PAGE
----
USD / CAD: Loonie hits one-week low on weak oil prices; Fed Eyed Policy Decision
The Canadian dollar hit its lowest level in a week against its US counterpart at the start of Monday’s session as low crude oil prices weighed on the commodity currency; Investors also braced for the Federal Reserve’s policy announcement on Wednesday, where it is expected to broadly signal an early end to its asset purchases.
“The GOUJAT ceded some of its solid gains earlier in the week following the BoC’s policy move amid consolidation of oil prices below $ 75 as well as new concerns over the Omicron variant weighing on the feeling of risk. Note that our correlation studies show that the CAD the link with energy and stocks grew stronger last week, ânoted Shaun Osborne, chief forex strategist at Scotiabank in his December 10 memo.
“We continue to plan USDCAD rising to 1.20 until H2 2022 even if the type of GOUJAT the strength we expected at the end of the year is now out of reach. We believe that the GOUJAT could still recover modestly but maybe not more than 1.25 before New Years. Note that our valuation model reflected some of the recent slippages in the GOUJAT but still indicates a modest GOUJAT undervaluation from spot levels near 1.27. We are waiting USDCAD gains in the 1.27 / 1.28 range to continue to attract USD sell interest accordingly. “
Today the USD / CAD The pair rose to 1.2765 from Friday’s close at 1.272. the Canadian dollar hit its lowest level in more than two months last week. After gaining about 2.3% in October, the loonie weakened more than 3.1% last month.
Investors were eagerly awaiting the key Federal Reserve meeting later this week. At the time of writing, the dollar index, which measures the value of the dollar against six foreign currencies, was trading up 0.23% to 96.318.
On Wednesday, the Fed will likely announce an acceleration of its bond buying program. The Fed’s move may also be influenced by data on consumer price inflation, which hit their nearly 40-year high in November.
âThe Fed’s concern will be that high inflation today may fuel expectations of higher inflation tomorrow and the day after and so on. This can then spill over into wage claims and into an environment. With decent pricing power, we see those costs spill over to customers, ânoted James Knightley, chief international economist at ING.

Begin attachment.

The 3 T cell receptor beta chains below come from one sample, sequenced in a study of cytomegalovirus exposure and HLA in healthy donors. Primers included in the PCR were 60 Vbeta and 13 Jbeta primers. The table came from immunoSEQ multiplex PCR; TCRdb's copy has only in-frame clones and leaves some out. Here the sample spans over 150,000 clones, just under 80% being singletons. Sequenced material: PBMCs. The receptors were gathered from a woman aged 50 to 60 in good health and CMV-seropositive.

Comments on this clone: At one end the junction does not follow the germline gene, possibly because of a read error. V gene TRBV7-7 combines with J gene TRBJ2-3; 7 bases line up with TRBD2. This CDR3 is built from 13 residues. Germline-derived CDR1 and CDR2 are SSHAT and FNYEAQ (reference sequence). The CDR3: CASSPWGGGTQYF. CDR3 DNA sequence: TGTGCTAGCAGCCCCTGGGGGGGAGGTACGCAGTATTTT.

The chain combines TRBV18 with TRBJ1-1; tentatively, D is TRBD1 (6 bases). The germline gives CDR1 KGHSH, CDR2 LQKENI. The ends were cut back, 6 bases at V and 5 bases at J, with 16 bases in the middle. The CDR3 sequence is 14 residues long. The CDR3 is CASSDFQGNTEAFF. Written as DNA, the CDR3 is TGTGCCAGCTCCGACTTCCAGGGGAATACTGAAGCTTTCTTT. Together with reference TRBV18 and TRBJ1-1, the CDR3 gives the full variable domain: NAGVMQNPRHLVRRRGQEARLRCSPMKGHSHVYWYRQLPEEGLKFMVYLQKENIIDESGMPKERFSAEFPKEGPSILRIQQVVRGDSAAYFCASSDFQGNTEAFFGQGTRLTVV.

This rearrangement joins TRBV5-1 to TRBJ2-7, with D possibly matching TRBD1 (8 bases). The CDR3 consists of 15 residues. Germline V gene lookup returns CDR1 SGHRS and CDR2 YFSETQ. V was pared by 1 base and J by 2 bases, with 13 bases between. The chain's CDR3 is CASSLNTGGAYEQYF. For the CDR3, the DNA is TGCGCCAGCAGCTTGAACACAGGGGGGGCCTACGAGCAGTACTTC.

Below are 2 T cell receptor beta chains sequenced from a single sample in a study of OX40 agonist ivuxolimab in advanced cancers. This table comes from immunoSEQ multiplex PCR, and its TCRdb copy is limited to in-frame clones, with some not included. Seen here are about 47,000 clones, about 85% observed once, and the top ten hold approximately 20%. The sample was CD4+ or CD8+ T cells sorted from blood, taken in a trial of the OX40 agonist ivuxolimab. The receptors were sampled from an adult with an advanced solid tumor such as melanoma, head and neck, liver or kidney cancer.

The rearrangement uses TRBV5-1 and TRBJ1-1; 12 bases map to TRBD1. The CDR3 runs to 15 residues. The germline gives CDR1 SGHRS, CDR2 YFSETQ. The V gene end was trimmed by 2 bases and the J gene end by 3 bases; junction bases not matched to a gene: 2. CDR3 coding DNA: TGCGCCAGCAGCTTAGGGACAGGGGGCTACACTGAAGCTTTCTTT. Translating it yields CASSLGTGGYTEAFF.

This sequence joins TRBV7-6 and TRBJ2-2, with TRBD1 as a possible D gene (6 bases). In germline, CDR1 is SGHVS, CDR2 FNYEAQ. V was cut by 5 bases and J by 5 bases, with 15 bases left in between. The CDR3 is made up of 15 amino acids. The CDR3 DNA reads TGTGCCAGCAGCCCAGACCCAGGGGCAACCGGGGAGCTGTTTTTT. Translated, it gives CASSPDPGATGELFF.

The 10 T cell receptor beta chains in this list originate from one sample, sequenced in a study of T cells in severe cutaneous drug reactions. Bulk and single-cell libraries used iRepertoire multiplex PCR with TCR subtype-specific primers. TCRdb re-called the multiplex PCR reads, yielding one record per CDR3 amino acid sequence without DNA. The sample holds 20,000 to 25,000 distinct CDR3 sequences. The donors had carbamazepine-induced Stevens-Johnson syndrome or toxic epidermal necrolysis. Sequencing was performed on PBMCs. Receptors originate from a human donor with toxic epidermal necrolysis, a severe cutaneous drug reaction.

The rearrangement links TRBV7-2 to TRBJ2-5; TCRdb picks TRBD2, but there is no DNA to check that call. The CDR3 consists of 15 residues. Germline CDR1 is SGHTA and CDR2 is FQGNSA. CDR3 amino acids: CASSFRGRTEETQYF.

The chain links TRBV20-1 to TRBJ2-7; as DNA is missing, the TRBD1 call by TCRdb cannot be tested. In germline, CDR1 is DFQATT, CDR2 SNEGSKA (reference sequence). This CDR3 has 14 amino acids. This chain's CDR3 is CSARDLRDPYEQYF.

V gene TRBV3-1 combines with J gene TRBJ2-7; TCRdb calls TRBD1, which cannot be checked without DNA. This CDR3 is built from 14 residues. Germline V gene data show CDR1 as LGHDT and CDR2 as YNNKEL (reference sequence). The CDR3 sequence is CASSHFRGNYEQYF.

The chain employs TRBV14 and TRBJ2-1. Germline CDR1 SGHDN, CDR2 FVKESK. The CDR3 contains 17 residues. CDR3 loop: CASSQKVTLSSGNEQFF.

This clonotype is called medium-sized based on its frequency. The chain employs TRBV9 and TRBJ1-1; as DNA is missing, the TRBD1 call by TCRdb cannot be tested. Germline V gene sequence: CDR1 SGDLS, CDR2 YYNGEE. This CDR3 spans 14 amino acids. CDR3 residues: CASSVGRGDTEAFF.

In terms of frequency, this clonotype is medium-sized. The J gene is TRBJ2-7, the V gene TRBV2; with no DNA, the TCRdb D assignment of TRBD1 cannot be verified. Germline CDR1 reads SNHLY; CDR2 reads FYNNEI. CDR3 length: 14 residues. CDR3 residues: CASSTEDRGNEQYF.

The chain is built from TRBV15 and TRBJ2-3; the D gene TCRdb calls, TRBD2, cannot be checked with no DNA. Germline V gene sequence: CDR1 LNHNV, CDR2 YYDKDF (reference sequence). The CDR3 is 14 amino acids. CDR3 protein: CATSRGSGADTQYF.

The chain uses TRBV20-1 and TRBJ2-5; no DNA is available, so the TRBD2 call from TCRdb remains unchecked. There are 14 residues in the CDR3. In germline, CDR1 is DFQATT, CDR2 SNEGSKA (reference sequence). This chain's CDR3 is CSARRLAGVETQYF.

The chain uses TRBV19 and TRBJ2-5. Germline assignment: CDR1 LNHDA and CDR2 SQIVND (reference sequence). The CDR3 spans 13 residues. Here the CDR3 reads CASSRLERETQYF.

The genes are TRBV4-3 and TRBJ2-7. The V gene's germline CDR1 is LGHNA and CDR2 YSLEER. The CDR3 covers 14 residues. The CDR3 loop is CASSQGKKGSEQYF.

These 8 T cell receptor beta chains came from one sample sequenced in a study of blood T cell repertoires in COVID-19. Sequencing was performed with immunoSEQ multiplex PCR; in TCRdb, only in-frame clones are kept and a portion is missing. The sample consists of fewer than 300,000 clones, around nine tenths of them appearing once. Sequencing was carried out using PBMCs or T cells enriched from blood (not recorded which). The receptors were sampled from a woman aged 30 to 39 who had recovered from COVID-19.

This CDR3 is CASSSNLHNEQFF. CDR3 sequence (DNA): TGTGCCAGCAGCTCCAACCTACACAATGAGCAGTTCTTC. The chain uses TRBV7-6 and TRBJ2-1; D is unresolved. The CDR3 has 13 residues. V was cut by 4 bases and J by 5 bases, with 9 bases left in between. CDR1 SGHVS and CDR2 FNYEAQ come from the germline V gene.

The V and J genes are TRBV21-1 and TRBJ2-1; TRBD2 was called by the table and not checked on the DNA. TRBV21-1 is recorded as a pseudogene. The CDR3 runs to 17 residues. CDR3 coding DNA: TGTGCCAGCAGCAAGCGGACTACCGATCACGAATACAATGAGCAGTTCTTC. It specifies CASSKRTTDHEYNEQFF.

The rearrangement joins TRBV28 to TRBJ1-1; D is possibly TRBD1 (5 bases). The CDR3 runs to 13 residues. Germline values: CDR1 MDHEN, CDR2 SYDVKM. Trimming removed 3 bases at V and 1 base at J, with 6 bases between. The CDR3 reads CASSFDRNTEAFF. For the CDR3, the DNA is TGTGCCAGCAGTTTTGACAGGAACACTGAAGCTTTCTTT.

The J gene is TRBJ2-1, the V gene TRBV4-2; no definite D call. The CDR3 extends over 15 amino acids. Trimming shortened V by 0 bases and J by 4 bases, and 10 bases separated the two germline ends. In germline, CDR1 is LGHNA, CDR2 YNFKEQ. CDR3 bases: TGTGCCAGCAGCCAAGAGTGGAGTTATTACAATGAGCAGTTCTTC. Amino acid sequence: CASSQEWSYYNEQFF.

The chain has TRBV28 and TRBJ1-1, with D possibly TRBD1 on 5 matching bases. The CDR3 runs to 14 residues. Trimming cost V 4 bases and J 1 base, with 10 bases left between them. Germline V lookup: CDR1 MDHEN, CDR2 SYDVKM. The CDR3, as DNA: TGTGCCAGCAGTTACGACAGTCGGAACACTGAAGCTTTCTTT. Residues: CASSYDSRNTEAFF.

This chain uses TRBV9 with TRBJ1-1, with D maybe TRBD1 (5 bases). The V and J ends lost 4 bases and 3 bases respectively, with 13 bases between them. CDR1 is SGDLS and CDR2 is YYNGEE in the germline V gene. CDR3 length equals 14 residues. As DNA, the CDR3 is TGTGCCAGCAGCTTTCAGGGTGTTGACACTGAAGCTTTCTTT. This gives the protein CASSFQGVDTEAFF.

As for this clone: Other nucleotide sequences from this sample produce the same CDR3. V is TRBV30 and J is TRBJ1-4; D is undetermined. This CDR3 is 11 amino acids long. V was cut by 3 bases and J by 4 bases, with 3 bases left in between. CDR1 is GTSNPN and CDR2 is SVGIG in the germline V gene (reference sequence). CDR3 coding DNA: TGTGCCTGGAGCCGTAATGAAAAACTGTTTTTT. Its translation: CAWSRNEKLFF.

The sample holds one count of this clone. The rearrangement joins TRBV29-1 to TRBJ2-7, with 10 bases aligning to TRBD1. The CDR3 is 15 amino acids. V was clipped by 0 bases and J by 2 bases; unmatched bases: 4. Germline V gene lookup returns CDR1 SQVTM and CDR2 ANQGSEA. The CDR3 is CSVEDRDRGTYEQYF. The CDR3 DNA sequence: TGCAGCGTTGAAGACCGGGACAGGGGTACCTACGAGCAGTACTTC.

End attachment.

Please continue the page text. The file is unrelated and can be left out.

âThe Fed will want to avoid this (or appear willing to tolerate it), hence our expectations for a faster reductionâ¦ with the program ending in February. We also expect them to signal the prospect of two rate hikes in their dot plot, up from what they currently have.
the Invesco DB Bull US Dollar Index Fund, which is designed for investors looking for a cost effective and convenient way to track the value of the US dollar against a basket of the world’s six major currencies – the euro, Japanese yen, British pound, Canadian dollar, Swedish krona and Swiss franc – closed 0.15% lower at 25.75 on Friday.
âThis week presents one of the last opportunities of the year for significant moves in the forex markets, as a host of central banks from both developed and emerging markets hold meetings. So far, it has been a good year for the US dollar, Canadian dollar and Chinese renminbi. Expect these trends to continue broadly, especially the strength of the US dollar, ânoted Francesco Pesole, FX strategist at ING.
The final minutes of the US Federal Reserve meeting confirmed market expectations that the Fed will hike rates earlier than other major central banks. The greenback is hovering near the 16-month high against most other major currencies due to the highest US inflation in a generation that has caused investors to bet interest rates will likely rise sooner than previously thought.
It is very likely that the dominant reserve currency in the world, the USD, will rise by the first quarter of next year, largely due to the expectation of at least one rate hike in 2022. With the dollar strengthening and the possibility that the Federal Reserve will raise interest rates sooner than expected, the USD / CAD pair may experience a rise.
Canada is the world’s fourth-largest exporter of oil, which has fallen slightly as the risks of the novel variant of the Omicron coronavirus weigh down. At the time of writing, US West Texas Intermediate (WTI) crude was trading down 0.63% at $ 71.21 per barrel. Lower oil prices lead to lower US dollar gains for Canadian exporters, leading to a decline in the value of the loonie.
This item was originally posted on FX Empire
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